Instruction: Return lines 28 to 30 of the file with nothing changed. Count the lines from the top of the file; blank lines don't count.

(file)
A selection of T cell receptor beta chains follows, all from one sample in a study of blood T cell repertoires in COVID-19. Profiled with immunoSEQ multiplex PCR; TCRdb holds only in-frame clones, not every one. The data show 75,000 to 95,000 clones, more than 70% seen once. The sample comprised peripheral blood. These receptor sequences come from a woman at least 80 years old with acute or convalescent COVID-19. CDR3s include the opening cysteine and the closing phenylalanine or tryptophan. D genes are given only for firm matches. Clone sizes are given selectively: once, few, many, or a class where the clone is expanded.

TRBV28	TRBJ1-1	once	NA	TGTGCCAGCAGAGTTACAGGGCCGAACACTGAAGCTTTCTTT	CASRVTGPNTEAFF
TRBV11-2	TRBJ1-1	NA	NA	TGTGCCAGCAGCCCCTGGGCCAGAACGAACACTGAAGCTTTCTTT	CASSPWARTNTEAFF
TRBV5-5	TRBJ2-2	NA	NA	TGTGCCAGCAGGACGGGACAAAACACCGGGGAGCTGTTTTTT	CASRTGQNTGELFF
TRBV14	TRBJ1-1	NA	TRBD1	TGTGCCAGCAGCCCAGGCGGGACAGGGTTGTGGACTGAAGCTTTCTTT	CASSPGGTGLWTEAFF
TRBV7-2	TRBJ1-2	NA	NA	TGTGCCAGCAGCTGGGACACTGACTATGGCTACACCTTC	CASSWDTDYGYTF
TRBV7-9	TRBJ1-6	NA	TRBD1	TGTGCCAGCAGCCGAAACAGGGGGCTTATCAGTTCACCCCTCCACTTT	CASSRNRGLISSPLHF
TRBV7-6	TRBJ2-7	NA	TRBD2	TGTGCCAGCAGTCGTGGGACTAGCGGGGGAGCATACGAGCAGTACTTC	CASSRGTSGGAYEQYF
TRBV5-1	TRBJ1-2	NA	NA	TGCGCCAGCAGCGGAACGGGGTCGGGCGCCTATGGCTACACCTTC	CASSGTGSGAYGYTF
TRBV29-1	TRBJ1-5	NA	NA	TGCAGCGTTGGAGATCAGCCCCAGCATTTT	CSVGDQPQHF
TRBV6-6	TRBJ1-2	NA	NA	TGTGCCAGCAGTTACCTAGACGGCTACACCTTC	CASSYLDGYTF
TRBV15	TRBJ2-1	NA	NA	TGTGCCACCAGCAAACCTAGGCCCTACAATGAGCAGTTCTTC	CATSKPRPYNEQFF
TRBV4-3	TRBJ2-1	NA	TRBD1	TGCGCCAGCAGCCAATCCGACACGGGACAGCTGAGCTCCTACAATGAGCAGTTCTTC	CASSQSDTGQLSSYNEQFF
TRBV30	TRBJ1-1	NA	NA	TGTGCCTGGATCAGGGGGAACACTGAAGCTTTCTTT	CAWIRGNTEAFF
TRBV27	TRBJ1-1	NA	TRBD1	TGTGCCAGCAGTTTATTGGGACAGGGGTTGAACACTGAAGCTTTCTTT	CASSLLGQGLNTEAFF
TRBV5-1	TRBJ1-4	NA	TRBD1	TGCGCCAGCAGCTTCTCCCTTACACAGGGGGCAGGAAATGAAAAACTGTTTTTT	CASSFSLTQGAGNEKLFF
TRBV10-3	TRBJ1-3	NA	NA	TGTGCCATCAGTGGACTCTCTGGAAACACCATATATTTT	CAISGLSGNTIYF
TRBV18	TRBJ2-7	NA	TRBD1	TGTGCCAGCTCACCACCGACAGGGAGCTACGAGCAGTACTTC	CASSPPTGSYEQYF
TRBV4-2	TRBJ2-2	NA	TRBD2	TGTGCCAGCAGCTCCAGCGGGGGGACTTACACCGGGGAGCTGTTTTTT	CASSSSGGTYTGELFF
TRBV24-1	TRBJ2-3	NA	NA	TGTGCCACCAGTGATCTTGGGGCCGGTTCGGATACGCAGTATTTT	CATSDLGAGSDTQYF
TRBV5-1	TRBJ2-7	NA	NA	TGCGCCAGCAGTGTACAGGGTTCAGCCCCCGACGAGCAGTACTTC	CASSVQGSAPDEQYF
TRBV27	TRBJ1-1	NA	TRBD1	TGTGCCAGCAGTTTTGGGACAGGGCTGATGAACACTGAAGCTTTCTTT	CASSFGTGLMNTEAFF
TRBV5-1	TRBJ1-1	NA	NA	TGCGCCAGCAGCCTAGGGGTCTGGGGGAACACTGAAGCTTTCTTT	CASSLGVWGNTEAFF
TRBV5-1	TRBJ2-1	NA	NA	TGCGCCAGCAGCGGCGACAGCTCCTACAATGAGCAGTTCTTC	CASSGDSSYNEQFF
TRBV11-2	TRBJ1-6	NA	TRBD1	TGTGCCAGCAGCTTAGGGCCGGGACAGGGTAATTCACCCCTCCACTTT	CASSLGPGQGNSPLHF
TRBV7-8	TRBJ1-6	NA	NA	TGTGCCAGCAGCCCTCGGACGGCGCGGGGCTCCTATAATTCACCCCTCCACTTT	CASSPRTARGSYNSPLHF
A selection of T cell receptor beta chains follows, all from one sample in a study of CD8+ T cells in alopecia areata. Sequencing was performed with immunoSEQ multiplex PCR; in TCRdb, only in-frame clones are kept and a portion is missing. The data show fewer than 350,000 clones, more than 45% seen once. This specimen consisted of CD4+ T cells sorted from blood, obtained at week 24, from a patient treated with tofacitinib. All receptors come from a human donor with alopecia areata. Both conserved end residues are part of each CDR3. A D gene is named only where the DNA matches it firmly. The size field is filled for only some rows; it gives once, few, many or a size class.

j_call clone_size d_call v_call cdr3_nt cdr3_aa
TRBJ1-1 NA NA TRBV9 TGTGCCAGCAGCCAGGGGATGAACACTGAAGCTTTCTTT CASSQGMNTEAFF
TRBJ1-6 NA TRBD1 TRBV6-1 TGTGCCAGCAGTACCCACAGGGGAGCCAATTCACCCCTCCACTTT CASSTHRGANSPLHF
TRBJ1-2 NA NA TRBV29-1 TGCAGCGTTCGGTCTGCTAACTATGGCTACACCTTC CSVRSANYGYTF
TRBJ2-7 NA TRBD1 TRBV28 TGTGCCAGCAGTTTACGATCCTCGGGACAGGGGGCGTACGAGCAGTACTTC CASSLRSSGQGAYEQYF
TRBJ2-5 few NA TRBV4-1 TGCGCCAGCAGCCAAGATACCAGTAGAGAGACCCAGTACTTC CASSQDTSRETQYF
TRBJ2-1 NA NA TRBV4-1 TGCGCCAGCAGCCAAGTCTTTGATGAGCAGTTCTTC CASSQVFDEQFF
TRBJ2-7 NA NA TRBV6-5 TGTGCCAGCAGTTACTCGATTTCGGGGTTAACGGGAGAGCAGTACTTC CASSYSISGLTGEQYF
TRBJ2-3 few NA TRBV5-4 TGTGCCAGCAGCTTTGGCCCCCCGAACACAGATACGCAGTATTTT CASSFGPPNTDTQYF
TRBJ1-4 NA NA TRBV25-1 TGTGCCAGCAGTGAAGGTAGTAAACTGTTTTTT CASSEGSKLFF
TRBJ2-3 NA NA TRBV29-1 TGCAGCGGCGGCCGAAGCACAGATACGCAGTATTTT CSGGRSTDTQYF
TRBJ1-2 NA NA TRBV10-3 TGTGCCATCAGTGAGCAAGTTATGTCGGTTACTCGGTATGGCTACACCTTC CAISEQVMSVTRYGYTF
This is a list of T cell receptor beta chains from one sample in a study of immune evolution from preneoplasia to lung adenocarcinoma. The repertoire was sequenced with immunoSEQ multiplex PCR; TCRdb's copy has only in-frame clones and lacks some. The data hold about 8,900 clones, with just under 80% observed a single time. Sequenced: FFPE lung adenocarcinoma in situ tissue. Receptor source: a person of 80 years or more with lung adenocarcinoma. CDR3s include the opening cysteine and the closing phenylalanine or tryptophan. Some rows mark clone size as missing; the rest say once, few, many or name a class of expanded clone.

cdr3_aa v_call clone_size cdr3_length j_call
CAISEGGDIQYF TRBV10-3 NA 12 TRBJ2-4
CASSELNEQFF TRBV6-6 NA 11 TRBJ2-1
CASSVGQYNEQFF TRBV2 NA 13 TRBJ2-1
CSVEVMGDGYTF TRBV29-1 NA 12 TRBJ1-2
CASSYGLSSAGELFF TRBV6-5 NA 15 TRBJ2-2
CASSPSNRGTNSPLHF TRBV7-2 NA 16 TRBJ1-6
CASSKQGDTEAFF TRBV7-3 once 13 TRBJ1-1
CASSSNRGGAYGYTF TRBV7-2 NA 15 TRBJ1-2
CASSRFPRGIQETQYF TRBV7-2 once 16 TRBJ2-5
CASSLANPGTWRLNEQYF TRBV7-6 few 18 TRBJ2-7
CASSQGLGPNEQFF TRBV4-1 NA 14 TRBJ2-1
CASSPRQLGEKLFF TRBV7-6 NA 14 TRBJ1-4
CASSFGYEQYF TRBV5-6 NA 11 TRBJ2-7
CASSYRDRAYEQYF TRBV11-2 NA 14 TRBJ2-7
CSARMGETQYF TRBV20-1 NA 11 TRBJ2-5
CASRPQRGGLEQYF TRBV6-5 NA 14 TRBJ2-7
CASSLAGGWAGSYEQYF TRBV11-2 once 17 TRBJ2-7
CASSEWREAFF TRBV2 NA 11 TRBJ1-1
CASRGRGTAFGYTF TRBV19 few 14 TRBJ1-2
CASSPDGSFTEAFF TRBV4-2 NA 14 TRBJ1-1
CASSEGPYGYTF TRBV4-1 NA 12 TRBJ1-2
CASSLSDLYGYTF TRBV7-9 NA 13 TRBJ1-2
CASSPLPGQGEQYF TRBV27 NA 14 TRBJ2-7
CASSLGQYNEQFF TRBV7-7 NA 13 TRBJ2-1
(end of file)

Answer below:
j_call clone_size d_call v_call cdr3_nt cdr3_aa
TRBJ1-1 NA NA TRBV9 TGTGCCAGCAGCCAGGGGATGAACACTGAAGCTTTCTTT CASSQGMNTEAFF
TRBJ1-6 NA TRBD1 TRBV6-1 TGTGCCAGCAGTACCCACAGGGGAGCCAATTCACCCCTCCACTTT CASSTHRGANSPLHF